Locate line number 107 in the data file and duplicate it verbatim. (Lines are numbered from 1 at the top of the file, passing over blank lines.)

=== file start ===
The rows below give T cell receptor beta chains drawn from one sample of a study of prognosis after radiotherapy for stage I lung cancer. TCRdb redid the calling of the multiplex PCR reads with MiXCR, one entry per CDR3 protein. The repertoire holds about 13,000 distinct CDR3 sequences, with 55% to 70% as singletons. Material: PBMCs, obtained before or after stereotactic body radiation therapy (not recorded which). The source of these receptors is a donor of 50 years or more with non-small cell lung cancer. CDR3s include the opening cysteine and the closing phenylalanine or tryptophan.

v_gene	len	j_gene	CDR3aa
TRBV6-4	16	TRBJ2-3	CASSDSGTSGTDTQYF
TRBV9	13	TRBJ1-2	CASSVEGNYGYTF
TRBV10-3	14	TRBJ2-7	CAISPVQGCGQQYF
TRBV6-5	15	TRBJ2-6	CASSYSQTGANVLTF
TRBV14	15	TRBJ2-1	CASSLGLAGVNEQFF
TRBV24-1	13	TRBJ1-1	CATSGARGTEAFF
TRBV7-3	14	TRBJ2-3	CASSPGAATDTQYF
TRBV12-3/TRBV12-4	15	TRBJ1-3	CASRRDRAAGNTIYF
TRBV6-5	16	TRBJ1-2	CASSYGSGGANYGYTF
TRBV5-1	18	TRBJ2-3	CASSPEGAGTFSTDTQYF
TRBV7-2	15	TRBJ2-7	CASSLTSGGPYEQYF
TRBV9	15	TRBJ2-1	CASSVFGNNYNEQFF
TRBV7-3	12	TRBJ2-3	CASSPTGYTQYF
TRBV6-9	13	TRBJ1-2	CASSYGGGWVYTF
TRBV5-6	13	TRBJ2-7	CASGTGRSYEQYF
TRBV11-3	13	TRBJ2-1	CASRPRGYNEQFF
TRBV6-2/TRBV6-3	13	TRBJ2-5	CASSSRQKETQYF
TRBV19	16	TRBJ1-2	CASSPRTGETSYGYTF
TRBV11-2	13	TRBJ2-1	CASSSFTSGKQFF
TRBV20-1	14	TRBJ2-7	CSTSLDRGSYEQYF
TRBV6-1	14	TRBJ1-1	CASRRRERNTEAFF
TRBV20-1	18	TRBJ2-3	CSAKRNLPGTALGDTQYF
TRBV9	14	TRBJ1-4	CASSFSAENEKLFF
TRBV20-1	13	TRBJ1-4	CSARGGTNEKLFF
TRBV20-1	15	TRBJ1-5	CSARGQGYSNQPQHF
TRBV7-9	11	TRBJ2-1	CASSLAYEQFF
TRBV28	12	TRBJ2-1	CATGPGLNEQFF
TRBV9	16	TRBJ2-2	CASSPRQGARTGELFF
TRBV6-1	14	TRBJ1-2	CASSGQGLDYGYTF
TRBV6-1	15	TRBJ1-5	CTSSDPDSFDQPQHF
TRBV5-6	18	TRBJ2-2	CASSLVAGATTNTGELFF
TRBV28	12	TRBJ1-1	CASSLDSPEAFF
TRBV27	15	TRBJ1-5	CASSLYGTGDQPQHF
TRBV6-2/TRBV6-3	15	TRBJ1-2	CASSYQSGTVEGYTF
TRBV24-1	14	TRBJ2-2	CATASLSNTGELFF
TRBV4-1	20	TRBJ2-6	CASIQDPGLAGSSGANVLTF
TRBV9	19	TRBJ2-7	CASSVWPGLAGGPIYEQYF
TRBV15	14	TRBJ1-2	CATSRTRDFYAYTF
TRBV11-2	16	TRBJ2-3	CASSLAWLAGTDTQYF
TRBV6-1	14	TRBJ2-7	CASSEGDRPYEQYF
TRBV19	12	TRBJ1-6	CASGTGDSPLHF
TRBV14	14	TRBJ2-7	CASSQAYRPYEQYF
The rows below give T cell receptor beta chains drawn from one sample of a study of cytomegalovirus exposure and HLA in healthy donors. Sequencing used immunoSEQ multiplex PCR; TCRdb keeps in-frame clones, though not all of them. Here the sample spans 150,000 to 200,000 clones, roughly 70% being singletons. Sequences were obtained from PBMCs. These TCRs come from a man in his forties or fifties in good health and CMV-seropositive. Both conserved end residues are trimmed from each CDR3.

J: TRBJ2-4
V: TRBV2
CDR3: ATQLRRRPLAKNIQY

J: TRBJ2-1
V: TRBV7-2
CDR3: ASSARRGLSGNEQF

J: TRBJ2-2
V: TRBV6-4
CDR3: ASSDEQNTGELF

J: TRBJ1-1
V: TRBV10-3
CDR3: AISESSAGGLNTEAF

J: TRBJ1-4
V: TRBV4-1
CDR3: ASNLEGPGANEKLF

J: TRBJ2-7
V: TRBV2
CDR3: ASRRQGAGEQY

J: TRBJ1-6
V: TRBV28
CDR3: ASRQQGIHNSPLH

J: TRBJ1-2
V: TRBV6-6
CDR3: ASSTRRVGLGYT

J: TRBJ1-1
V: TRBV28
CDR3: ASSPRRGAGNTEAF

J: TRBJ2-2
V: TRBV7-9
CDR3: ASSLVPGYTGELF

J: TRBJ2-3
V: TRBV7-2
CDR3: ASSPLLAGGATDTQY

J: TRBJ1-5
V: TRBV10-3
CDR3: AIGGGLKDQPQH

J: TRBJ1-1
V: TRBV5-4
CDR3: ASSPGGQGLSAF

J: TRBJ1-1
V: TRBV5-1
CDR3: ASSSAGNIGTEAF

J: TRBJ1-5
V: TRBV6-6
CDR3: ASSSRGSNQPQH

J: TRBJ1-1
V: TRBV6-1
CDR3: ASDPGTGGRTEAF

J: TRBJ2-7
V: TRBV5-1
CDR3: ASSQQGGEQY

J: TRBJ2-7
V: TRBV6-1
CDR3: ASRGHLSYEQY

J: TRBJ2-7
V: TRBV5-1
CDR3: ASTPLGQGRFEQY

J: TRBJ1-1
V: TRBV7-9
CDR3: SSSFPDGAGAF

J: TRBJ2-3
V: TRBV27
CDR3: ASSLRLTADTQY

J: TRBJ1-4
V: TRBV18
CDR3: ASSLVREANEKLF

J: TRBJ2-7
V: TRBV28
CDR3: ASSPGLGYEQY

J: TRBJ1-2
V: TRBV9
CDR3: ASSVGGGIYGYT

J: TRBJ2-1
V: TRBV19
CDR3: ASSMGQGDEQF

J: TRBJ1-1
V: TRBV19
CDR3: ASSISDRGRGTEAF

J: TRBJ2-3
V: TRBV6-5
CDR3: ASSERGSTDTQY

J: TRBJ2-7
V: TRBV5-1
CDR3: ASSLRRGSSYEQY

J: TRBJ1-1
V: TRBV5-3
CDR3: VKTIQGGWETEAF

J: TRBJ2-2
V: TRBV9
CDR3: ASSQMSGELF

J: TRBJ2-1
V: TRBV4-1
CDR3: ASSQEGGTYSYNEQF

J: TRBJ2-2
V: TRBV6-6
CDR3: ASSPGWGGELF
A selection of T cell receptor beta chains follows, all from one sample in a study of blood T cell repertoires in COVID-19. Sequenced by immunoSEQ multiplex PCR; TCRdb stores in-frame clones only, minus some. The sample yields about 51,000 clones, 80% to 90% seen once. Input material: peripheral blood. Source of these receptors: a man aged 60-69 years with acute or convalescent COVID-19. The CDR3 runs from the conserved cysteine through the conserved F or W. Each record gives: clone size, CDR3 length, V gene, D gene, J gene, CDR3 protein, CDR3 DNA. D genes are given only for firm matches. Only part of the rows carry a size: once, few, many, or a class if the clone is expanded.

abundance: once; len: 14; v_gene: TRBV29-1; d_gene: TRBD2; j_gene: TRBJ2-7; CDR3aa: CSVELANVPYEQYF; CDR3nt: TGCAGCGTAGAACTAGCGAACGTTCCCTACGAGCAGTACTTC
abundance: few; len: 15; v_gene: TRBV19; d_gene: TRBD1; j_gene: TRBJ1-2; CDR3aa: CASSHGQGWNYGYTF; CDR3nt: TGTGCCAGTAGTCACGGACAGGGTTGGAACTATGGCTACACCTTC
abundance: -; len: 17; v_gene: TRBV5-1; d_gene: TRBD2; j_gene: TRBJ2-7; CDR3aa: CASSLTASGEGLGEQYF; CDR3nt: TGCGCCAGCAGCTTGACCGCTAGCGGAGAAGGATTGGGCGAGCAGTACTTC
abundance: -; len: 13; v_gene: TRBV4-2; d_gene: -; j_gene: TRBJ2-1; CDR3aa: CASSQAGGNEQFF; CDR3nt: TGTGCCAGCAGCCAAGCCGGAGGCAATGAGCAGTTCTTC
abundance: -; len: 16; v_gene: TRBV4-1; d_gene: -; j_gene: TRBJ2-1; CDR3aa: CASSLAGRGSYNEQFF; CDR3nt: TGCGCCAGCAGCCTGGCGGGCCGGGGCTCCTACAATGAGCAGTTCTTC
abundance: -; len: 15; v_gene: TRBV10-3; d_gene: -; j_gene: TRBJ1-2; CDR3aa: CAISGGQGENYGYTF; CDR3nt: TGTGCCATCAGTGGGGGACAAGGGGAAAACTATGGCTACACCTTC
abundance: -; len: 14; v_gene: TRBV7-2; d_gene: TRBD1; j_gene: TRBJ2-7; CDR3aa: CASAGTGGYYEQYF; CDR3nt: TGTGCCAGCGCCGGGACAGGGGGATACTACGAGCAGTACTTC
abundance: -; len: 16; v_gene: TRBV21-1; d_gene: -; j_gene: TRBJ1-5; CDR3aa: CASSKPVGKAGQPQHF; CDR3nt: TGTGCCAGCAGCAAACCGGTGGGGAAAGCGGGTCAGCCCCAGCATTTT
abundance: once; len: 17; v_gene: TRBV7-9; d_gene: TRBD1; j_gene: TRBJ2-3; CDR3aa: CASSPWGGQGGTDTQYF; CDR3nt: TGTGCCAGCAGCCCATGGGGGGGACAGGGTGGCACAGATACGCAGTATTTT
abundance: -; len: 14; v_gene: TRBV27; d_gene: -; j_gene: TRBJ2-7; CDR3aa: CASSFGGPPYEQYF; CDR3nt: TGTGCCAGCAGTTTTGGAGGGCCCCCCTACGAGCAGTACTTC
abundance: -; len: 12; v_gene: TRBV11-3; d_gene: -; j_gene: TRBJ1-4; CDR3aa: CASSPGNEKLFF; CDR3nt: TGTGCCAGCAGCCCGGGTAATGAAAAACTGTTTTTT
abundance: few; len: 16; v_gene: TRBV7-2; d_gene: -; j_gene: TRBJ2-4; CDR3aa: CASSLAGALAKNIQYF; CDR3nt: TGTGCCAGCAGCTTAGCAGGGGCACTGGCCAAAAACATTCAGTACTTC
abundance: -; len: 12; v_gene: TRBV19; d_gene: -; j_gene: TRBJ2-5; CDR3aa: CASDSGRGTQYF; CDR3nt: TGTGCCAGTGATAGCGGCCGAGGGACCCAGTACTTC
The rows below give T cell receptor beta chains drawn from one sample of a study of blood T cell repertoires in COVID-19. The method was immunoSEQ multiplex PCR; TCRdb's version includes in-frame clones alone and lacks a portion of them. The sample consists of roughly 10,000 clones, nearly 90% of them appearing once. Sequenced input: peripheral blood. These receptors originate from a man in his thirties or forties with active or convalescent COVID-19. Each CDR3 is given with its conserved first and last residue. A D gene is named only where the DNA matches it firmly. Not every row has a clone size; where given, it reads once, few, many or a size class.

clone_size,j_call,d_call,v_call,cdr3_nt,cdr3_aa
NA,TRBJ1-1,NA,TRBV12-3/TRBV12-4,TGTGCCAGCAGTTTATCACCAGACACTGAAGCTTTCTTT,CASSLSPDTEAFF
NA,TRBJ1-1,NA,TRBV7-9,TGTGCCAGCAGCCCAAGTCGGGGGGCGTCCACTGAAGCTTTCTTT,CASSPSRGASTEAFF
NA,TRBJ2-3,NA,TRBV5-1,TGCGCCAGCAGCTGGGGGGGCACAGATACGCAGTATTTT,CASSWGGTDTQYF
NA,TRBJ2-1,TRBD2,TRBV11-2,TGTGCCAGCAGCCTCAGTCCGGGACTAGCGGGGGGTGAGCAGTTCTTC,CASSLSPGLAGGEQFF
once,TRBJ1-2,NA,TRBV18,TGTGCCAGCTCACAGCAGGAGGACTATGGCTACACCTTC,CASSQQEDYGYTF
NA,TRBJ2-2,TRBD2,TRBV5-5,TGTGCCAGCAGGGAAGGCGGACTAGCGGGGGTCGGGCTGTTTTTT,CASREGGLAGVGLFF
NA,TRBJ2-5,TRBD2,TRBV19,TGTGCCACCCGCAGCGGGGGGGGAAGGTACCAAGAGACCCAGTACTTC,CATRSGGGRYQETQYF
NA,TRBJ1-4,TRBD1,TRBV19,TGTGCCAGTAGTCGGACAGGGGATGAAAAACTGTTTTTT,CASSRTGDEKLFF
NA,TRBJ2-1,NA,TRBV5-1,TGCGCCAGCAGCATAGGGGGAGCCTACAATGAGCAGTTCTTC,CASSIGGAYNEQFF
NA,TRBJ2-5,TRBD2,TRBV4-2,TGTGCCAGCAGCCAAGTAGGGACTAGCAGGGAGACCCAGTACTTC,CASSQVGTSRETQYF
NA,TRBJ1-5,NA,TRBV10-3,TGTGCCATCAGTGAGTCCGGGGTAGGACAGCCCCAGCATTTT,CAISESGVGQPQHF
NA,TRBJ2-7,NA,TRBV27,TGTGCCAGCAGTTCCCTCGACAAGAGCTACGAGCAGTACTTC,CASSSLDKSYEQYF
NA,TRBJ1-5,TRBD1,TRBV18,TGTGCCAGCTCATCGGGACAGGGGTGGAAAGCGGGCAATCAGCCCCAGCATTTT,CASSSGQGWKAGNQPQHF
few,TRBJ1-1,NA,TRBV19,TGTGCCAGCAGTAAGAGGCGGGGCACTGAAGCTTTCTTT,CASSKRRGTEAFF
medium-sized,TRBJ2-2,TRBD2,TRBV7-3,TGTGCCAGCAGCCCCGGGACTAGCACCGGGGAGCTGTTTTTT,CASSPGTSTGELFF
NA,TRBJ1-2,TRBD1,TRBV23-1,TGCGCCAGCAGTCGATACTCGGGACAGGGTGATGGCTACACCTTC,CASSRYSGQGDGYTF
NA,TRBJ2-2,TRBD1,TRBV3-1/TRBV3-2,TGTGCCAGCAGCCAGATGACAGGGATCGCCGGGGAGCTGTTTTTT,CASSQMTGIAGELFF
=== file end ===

V: TRBV27